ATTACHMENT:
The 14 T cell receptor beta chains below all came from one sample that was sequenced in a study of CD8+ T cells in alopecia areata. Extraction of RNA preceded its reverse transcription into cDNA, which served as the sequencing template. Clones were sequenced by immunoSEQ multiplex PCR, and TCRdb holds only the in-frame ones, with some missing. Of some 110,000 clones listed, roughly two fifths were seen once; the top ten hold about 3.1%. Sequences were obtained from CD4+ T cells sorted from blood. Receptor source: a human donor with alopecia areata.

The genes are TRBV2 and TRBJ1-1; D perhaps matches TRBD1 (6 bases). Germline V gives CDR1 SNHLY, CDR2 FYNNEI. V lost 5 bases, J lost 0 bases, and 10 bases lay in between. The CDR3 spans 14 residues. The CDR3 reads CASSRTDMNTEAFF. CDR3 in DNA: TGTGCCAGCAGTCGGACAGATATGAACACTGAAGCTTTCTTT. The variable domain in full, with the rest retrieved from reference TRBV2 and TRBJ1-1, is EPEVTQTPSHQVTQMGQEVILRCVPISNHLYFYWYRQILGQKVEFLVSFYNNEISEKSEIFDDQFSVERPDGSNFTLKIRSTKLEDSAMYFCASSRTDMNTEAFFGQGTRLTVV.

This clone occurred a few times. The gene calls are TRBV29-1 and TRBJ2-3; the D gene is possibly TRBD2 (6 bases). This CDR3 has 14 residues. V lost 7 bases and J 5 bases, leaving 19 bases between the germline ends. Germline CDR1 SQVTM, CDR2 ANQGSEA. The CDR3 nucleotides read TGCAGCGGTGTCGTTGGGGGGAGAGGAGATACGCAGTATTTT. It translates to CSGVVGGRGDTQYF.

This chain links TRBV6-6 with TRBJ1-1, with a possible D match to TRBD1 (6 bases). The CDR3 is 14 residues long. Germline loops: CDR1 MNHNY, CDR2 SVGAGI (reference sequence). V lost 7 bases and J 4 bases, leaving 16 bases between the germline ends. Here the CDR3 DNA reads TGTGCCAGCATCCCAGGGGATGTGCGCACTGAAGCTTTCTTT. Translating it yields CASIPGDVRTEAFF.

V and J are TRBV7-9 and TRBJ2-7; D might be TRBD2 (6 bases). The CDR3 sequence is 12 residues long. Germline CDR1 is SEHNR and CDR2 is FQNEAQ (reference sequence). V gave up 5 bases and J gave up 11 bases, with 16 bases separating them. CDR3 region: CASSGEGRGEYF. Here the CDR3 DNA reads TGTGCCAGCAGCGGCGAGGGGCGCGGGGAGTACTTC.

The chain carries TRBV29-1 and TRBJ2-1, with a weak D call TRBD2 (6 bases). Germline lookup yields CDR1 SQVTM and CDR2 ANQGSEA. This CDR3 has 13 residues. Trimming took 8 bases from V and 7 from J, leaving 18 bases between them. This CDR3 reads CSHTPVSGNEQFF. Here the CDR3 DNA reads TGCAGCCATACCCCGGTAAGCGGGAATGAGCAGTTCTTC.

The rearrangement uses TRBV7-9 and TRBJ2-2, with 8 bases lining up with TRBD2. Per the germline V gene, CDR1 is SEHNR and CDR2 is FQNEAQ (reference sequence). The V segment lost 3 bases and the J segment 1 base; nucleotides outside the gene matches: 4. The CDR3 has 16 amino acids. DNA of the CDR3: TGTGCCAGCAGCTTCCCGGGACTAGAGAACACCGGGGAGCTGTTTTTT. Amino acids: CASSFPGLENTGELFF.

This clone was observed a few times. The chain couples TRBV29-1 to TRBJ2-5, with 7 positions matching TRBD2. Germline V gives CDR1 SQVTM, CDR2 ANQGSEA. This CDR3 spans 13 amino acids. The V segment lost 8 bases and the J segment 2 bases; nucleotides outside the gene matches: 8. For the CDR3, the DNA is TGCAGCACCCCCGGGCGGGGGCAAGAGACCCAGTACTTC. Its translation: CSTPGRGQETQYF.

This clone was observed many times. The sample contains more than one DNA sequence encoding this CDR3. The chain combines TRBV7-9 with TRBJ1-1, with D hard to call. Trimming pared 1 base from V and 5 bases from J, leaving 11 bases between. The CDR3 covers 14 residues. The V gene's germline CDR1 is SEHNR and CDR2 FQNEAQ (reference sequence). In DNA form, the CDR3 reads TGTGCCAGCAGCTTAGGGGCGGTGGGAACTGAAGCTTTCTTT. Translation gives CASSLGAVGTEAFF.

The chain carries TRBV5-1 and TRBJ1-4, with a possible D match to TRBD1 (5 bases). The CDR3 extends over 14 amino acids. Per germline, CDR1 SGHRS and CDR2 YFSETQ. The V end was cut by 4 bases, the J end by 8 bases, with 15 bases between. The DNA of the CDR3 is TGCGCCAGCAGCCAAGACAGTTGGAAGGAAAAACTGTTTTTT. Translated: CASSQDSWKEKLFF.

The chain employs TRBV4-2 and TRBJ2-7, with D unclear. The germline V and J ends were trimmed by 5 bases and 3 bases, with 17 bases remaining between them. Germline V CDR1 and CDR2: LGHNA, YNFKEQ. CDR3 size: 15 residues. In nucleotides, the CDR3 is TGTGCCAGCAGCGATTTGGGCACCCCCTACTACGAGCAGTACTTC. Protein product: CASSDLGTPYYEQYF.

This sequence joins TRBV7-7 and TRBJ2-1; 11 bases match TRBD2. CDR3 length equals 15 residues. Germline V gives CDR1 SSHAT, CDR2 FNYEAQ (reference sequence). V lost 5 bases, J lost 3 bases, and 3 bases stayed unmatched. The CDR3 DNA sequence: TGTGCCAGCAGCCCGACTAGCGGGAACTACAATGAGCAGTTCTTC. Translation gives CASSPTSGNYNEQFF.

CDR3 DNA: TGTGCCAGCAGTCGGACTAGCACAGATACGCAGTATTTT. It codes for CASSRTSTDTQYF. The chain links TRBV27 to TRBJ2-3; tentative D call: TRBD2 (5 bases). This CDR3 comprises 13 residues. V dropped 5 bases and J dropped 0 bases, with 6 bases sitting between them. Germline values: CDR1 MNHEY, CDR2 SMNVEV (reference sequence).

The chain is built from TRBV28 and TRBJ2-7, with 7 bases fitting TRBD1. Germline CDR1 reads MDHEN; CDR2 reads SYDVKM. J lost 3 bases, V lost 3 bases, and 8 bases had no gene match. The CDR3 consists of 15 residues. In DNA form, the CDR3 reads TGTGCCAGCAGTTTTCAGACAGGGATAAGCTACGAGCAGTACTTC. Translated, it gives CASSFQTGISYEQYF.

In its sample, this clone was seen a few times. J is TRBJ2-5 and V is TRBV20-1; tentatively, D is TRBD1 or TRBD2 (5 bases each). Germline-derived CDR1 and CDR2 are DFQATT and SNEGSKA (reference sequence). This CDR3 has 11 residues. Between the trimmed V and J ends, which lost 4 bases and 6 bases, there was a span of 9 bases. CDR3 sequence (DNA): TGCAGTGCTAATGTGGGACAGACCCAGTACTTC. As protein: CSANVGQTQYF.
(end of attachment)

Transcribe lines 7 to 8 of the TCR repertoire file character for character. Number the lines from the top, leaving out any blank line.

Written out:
The rearrangement uses TRBV7-9 and TRBJ2-2, with 8 bases lining up with TRBD2. Per the germline V gene, CDR1 is SEHNR and CDR2 is FQNEAQ (reference sequence). The V segment lost 3 bases and the J segment 1 base; nucleotides outside the gene matches: 4. The CDR3 has 16 amino acids. DNA of the CDR3: TGTGCCAGCAGCTTCCCGGGACTAGAGAACACCGGGGAGCTGTTTTTT. Amino acids: CASSFPGLENTGELFF.

This clone was observed a few times. The chain couples TRBV29-1 to TRBJ2-5, with 7 positions matching TRBD2. Germline V gives CDR1 SQVTM, CDR2 ANQGSEA. This CDR3 spans 13 amino acids. The V segment lost 8 bases and the J segment 2 bases; nucleotides outside the gene matches: 8. For the CDR3, the DNA is TGCAGCACCCCCGGGCGGGGGCAAGAGACCCAGTACTTC. Its translation: CSTPGRGQETQYF.